BREAKING: Seventh Circuit Rules in Chicago Guns Appeal, Case Likely to Go Before the Supreme Court

by Elizabeth Wydra, Chief Counsel, Constitutional Accountability Center

Today, the Seventh Circuit Court of Appeals issued a unanimous ruling in the gun-rights case McDonald et al. v. City of Chicago et al., agreeing with the Second Circuit Court of Appeals that the individual right to possess a gun for self-defense protected in the Second Amendment as recognized by the Supreme Court last term in Heller is not “incorporated” into the 14th Amendment to apply to state and local governments. (See here for more on the case and CAC’s brief supporting incorporation via the Privileges or Immunities Clause.)

The Seventh Circuit decision, authored by Chief Judge Easterbrook, came lightning-fast—just a week after the court heard oral argument in the case—and followed along much of the same lines of reasoning expressed during the judges’ questions at the oral argument (for an excellent discussion of the oral argument, see Professor Michael Lawrence’s blog post). Today, the court stated that, whatever the merits of the various incorporation arguments, it was ultimately up to the Supreme Court to find incorporation and overrule precedent suggesting that the Second Amendment is not binding on state and local governments.

The court’s swift ruling puts the Chicago case on the fast track to the Supreme Court, certainly outpacing the Ninth Circuit ruling in Nordyke v. King, which held that the Second Amendment self-defense right was incorporated against the States and with which the Seventh Circuit ruling disagrees. Nordyke is currently under review by the full Ninth Circuit; briefs from the parties regarding whether the Ninth Circuit should reconsider Nordykeen banc” are due on June 8.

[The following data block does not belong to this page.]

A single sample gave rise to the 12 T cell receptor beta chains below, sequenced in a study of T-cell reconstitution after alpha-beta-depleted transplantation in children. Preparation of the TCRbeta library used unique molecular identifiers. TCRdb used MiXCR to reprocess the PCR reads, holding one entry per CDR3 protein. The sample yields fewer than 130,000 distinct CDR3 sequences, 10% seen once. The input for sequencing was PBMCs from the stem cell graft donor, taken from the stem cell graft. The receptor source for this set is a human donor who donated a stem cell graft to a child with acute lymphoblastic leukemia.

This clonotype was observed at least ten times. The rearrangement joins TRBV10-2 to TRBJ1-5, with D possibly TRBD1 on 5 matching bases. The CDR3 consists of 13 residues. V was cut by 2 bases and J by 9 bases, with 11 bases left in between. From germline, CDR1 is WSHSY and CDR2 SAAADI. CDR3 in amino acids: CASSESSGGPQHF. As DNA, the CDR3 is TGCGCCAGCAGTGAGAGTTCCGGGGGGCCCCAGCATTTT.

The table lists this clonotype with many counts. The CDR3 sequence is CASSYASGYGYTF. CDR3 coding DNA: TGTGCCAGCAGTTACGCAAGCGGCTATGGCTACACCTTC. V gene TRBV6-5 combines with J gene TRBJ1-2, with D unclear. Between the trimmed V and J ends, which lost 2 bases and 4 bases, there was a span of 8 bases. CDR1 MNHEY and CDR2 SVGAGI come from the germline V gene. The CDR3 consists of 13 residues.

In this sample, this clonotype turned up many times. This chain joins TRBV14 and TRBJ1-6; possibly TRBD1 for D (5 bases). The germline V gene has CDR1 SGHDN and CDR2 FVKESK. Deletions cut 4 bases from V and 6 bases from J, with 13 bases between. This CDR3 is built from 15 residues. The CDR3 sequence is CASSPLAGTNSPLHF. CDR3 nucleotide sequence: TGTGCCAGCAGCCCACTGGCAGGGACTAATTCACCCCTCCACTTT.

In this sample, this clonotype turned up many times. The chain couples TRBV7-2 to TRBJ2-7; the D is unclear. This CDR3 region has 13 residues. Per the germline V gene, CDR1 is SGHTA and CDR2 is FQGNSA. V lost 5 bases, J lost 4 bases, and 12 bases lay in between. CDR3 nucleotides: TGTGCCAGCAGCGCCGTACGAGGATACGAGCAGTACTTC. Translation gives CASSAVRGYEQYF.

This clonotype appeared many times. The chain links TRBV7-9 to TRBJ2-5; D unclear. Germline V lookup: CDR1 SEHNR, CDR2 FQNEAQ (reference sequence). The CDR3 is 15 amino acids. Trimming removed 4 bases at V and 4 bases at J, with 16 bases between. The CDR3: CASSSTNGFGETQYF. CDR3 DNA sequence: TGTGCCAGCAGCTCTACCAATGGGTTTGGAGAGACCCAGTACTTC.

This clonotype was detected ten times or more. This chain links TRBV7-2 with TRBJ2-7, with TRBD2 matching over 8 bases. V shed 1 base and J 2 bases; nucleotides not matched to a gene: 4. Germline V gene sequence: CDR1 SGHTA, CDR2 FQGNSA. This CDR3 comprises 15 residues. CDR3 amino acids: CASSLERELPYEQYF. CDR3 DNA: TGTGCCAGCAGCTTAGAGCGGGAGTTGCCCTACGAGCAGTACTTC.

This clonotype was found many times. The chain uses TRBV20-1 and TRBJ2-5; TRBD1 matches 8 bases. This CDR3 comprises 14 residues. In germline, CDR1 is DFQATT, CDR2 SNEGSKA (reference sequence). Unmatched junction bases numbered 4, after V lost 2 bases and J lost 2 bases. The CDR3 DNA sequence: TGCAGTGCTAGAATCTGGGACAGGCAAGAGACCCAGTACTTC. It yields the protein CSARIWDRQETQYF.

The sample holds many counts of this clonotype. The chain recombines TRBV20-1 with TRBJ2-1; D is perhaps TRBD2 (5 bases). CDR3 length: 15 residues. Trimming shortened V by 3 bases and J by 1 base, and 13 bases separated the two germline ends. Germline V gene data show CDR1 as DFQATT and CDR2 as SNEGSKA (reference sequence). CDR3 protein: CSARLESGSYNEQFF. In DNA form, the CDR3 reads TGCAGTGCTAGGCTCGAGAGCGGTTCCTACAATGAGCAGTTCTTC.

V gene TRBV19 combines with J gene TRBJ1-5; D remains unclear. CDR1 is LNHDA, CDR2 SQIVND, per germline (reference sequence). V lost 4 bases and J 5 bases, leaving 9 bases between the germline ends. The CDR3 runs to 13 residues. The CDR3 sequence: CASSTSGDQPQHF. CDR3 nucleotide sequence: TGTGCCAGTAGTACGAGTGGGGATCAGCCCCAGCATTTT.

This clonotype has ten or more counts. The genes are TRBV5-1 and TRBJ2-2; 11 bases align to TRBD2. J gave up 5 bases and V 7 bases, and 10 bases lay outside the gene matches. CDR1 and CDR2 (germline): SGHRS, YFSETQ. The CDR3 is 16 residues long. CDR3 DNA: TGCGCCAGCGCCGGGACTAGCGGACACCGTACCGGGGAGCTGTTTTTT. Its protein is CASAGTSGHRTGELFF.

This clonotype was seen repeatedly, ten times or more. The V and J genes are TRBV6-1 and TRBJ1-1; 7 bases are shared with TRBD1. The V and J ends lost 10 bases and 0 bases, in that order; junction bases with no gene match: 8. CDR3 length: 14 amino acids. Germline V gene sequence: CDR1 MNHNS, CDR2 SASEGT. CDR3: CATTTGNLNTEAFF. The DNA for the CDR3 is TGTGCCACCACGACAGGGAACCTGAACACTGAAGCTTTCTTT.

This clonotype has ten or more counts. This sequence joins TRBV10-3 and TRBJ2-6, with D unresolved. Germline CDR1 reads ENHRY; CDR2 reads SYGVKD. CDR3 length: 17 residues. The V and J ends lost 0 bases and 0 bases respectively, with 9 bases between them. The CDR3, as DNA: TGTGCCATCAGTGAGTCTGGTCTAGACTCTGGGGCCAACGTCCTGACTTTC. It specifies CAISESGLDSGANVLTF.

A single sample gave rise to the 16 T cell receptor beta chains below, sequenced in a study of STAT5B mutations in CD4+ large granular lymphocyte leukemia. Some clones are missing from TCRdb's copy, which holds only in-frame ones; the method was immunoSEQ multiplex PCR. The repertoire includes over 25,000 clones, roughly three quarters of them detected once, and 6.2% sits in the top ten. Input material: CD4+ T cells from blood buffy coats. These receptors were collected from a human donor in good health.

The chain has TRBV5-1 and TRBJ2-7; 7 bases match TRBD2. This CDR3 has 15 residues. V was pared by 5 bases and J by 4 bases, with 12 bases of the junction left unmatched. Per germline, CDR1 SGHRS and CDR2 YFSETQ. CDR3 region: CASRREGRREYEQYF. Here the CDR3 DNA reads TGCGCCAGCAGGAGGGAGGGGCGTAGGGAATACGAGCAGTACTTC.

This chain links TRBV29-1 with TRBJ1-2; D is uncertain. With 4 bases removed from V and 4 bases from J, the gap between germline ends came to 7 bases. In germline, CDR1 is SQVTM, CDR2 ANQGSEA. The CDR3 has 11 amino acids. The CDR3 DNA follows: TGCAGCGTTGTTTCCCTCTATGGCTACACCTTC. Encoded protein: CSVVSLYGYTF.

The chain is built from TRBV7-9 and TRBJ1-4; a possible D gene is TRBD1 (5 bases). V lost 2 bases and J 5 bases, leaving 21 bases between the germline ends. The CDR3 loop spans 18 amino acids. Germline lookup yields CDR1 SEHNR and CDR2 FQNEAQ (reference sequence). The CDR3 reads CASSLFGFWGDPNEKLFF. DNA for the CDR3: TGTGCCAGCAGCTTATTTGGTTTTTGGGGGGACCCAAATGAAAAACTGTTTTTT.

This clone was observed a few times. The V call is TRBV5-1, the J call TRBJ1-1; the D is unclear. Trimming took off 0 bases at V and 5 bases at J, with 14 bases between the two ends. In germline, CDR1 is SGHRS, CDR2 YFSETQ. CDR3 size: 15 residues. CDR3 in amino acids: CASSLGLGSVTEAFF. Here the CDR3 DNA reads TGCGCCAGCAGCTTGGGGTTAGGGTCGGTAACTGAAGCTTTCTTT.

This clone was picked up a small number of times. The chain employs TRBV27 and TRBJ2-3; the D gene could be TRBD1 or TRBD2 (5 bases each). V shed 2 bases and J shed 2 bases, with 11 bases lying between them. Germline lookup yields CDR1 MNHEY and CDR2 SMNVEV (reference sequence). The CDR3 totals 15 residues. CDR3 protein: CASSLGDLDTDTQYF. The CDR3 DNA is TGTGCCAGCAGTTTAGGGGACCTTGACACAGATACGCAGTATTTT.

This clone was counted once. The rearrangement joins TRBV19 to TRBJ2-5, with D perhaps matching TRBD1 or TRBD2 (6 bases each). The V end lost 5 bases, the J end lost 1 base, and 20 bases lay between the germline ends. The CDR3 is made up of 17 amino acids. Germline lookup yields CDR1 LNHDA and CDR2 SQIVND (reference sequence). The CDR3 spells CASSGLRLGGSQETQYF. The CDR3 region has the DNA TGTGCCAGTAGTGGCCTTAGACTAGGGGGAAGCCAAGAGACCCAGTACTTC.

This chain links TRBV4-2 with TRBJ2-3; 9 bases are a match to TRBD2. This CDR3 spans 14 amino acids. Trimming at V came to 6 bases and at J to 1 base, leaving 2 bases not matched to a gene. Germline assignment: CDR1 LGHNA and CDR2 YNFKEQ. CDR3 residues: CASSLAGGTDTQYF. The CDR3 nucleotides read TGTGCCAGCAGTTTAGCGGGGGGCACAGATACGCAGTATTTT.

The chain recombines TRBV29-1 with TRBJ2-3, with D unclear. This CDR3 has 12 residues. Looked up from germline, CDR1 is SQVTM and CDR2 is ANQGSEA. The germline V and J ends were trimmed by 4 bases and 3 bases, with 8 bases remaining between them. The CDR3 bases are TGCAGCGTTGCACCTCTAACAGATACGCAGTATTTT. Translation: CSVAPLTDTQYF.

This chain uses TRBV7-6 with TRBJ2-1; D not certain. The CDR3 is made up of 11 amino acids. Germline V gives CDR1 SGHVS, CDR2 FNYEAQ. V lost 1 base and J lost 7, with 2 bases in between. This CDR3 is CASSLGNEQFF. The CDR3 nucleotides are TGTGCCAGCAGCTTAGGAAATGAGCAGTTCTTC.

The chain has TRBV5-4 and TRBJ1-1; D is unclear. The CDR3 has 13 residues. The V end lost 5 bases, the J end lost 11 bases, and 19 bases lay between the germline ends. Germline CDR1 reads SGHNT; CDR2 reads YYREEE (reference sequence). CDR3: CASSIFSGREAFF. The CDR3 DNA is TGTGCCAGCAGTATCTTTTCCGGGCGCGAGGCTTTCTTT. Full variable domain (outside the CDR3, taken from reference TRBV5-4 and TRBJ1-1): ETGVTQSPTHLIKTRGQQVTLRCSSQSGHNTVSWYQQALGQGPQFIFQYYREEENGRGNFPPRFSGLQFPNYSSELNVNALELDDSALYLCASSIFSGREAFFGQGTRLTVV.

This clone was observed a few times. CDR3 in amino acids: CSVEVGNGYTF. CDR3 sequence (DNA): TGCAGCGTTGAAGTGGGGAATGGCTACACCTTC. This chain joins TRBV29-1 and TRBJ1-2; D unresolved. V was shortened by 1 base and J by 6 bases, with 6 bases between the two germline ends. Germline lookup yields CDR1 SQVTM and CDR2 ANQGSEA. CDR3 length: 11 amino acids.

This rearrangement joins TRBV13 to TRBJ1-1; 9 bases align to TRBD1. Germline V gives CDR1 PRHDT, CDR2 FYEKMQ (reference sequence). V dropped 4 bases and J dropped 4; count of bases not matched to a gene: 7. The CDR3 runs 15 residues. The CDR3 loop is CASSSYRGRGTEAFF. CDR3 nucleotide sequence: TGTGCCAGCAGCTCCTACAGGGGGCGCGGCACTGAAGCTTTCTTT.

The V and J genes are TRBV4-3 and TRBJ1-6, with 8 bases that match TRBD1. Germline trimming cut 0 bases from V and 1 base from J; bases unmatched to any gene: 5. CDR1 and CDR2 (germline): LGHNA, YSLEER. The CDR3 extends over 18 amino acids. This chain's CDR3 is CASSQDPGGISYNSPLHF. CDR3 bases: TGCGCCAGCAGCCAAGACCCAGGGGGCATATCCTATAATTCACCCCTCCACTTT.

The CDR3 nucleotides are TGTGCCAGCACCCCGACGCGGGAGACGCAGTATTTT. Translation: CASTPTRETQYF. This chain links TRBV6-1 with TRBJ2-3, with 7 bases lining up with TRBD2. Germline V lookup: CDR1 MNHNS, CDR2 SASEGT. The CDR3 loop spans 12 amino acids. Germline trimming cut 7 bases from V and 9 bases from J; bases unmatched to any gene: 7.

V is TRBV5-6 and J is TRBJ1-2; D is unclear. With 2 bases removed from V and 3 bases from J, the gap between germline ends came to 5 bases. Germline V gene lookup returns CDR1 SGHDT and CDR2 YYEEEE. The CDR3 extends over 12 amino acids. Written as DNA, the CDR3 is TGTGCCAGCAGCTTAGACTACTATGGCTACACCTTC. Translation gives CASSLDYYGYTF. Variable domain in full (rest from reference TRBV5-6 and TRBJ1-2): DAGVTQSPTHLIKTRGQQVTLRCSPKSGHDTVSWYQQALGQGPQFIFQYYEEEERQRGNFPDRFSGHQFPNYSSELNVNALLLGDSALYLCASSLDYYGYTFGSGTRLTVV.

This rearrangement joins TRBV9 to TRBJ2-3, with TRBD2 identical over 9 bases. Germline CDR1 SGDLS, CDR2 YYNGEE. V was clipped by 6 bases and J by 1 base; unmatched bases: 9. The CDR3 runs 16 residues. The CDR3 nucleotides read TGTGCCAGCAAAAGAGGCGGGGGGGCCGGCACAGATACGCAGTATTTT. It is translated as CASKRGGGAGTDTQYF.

In addition to being a boon to gun-rights advocates eager to get this case before the Supreme Court, the Seventh Circuit’s ruling is also likely to be welcomed by supporters of Judge Sonia Sotomayor’s confirmation to the Supreme Court. Some gun-rights advocates have expressed concern with Judge Sotomayor’s nomination, citing her participation in the Second Circuit Maloney v. Cuomo case, which involved a Second Amendment challenge to a New York weapons law (although the “arms” that Maloney wanted to “keep and bear” happened to be numchucks, not firearms). The three-judge panel in Maloney issued a brief, unanimous, unsigned opinion holding that the Second Amendment did not apply to the States, citing Supreme Court precedent. The Seventh Circuit’s ruling today expressly agrees with Maloney, which puts two of the leading lights of the conservative judiciary—Judge Richard Posner and Chief Judge Frank Easterbrook—squarely in Sotomayor’s corner when it comes to the question of whether lower courts of appeal can apply the protections of the Second Amendment against state and local laws.

If Judge Sotomayor is confirmed and the Court decides to review McDonald, Justice Sotomayor and her colleagues will be forced to confront the issue the McDonald and Maloney panels both decided to kick upstairs. Hopefully, at that time, all the justices will respect the answer compelled by Constitutional text and history: that the Second Amendment is incorporated against the states through the 14th Amendment’s Privileges or Immunities Clause.